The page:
SAN FRANCISCO – President Joe Biden’s ambitious plan for the U.S. to produce almost 50 percent of its electricity from solar by 2050 is achievable and vital to stave off the worst impacts of the climate crisis, said EWG President and Co-Founder Ken Cook.
“Thinking big when it comes to reimagining how the country produces and distributes electricity is exactly what is needed, as we are watching in real-time the impacts the climate crisis is having on virtually every corner of the world,” said Cook. “The Biden administration’s proposal is an ambitious, forward-looking plan that will fundamentally alter the power supply across the country forever, that will lower the cost of electricity for individuals and businesses while dramatically reducing pollution from fossil fuels.”
The Department of Energy on Wednesday announced its plan to have 45 percent of all electricity generated in the U.S. by 2050 come from solar. The target is included in the DOE’s Solar Futures Study detailing how solar will help decarbonize the power grid.
In its analysis, the DOE points to the significant drop in price for solar panels, which have plunged so much in the last decade that they provide an affordable option for meeting the 2050 goal. The study finds that solar panels could even provide roughly 40 percent of the nation’s electricity by 2035, depending on the scale of their use.
Achieving that ambitious goal requires a mix of federal tax incentives and supportive state policies, along with research and development funding from the DOE to help homeowners and the private sector overcome remaining cost barriers to installing solar panels.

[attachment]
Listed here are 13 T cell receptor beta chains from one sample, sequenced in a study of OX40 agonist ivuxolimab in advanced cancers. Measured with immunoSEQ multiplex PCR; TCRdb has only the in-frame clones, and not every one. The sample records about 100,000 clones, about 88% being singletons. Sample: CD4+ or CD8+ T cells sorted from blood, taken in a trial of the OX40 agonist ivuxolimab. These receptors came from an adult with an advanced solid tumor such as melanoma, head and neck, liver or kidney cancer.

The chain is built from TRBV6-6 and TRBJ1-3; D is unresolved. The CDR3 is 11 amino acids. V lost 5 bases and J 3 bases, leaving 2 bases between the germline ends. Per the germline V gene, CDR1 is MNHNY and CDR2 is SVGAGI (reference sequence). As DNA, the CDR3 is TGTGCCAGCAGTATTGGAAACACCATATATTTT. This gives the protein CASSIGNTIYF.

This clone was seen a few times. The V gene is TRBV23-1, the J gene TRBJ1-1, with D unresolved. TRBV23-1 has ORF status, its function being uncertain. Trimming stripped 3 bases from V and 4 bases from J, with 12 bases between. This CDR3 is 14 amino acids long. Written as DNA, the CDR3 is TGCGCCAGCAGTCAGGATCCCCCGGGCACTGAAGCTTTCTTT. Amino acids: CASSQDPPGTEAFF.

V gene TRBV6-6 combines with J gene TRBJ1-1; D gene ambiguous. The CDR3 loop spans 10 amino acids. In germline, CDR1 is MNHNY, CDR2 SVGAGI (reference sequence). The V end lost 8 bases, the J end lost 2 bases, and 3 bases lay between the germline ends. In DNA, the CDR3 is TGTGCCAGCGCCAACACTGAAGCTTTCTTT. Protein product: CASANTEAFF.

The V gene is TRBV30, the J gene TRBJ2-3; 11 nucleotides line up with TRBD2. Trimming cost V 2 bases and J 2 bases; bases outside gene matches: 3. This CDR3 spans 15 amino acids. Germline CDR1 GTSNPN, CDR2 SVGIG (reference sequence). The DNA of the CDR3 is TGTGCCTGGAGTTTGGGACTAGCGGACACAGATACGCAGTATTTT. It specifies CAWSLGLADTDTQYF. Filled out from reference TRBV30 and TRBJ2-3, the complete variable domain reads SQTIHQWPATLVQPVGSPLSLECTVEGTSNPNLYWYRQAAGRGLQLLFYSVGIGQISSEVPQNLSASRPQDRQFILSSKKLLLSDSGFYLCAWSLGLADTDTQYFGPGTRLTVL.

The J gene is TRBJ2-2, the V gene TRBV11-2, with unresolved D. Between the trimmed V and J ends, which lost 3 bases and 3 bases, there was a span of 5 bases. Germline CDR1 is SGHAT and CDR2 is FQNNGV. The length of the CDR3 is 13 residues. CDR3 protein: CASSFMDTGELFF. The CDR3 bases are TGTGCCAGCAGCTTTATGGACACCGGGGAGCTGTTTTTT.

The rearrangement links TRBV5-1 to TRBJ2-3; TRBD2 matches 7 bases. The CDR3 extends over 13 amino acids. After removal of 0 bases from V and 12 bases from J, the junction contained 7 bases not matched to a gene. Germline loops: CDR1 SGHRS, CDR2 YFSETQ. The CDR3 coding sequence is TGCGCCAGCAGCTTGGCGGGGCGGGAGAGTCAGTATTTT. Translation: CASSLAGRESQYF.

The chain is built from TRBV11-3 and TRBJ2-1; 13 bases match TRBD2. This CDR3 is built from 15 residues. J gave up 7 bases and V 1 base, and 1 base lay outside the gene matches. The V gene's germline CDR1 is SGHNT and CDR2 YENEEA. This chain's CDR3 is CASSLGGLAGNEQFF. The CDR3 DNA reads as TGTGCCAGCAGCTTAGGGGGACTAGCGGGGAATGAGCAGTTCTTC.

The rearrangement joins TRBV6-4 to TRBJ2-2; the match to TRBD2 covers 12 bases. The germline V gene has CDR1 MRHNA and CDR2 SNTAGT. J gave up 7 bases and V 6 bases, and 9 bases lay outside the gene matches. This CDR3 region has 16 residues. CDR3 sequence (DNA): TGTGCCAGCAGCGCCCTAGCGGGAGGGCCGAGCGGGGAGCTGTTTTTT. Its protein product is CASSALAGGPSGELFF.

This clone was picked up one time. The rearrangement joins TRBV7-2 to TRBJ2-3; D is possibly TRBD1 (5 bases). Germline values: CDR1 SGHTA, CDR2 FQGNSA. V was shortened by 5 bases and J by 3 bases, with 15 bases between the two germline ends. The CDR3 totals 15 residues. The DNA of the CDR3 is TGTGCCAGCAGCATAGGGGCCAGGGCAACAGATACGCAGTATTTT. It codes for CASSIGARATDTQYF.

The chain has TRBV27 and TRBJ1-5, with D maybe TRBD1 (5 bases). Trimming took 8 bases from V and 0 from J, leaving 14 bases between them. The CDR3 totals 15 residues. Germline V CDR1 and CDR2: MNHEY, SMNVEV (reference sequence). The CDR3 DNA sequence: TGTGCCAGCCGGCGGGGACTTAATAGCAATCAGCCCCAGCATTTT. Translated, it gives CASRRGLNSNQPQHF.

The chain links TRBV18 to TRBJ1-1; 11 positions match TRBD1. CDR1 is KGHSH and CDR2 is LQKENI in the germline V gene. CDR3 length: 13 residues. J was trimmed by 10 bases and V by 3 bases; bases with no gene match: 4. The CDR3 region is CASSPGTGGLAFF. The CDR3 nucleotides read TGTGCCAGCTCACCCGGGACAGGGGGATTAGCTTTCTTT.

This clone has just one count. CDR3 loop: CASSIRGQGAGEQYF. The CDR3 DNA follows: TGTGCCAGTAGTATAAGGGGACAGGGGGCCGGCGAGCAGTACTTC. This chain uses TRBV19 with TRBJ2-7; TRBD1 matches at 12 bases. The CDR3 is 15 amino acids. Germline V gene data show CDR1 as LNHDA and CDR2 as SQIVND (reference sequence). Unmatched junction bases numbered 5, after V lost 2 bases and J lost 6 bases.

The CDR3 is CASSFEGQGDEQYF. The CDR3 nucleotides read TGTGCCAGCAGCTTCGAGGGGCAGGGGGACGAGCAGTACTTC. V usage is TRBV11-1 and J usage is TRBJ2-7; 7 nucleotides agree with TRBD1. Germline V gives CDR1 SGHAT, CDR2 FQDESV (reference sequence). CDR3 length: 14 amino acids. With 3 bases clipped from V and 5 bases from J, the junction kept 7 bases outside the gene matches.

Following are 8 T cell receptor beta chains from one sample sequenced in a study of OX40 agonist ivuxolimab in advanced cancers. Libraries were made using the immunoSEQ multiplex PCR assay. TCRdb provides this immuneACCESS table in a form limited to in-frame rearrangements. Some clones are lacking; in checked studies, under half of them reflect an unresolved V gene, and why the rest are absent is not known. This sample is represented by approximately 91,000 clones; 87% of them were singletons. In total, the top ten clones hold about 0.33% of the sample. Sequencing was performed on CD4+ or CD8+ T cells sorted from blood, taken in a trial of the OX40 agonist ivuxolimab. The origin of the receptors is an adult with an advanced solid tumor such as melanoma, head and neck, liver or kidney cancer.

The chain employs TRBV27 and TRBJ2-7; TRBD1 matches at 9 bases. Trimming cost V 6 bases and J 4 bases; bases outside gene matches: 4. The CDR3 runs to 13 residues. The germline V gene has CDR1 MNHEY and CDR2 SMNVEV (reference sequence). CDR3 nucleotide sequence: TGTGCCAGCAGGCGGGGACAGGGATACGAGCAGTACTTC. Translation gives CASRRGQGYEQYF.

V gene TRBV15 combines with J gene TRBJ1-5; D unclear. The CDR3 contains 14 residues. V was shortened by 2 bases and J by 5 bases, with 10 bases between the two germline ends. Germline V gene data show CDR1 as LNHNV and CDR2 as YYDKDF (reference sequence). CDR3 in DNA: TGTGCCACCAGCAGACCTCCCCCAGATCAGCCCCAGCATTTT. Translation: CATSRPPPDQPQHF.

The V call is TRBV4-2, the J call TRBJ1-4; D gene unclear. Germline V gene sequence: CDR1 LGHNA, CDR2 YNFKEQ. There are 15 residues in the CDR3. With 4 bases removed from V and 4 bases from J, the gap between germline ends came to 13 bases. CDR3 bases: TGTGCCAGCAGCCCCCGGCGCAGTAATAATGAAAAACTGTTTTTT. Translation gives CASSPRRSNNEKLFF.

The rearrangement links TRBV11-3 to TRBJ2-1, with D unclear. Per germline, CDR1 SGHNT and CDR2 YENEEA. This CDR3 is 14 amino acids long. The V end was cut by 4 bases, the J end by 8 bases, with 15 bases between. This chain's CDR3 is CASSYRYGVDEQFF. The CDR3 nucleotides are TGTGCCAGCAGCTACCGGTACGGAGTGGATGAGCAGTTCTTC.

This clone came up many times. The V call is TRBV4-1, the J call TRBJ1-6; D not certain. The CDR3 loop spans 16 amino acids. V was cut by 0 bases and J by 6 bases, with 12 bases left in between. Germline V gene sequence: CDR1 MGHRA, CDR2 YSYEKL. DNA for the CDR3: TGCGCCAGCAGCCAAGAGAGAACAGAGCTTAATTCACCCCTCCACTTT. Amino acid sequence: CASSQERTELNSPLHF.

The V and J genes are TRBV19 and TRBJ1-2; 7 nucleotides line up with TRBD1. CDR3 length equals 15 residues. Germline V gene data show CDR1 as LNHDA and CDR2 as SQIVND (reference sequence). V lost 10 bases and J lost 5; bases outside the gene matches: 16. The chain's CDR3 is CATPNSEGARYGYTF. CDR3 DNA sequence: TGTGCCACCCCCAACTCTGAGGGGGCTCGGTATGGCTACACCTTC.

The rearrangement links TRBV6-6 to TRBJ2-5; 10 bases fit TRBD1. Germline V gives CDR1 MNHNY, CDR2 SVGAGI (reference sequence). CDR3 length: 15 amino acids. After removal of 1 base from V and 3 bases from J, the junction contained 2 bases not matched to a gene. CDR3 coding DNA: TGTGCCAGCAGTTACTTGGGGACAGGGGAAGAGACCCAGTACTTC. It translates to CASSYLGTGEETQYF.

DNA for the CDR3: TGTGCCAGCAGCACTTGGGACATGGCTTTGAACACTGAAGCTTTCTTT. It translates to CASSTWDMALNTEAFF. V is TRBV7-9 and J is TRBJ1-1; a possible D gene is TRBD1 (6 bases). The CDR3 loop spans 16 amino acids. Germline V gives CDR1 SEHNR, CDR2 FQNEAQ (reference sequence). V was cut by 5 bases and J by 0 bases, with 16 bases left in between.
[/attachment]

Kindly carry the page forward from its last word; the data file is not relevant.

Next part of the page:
The government could also reward electric utilities through incentives if they build out more solar and expand rooftop solar for customers.
One of the biggest impediments to expanding rooftop solar for homeowners is that utilities are wedded to the failed fossil fuel power system that exacerbates the climate crisis. In California, the three biggest investor-owned utilities, Pacific Gas & Electric, Southern California Edison and San Diego Power & Electric, are pushing state regulators to crush the popular rooftop solar program that provides compensation for customers selling back any excess electricity they generate to the utilities. The big three utilities are ardently opposed to paying ratepayers for the surplus energy.
EWG has formally intervened in a proceeding before the California Public Utilities Commission urging regulators to dismiss the utilities’ scheme.
Duke Energy, the largest investor-owned utility in the U.S. with a service area spanning six states, is also fighting an increase in solar for its roughly seven million customers.
“It’s time for these laggard utilities to either accept the reality that renewable energy is where this country is heading and support the transition, or get out of the way and let states, communities and the private sector take over,” said Cook. “This plan by the Biden administration, if implemented, may be the shove that utilities like PG&E and Duke need to finally drop their opposition to the clean energy revolution.”
The Environmental Working Group is a nonprofit, non-partisan organization that empowers people to live healthier lives in a healthier environment. Through research, advocacy and unique education tools, EWG drives consumer choice and civic action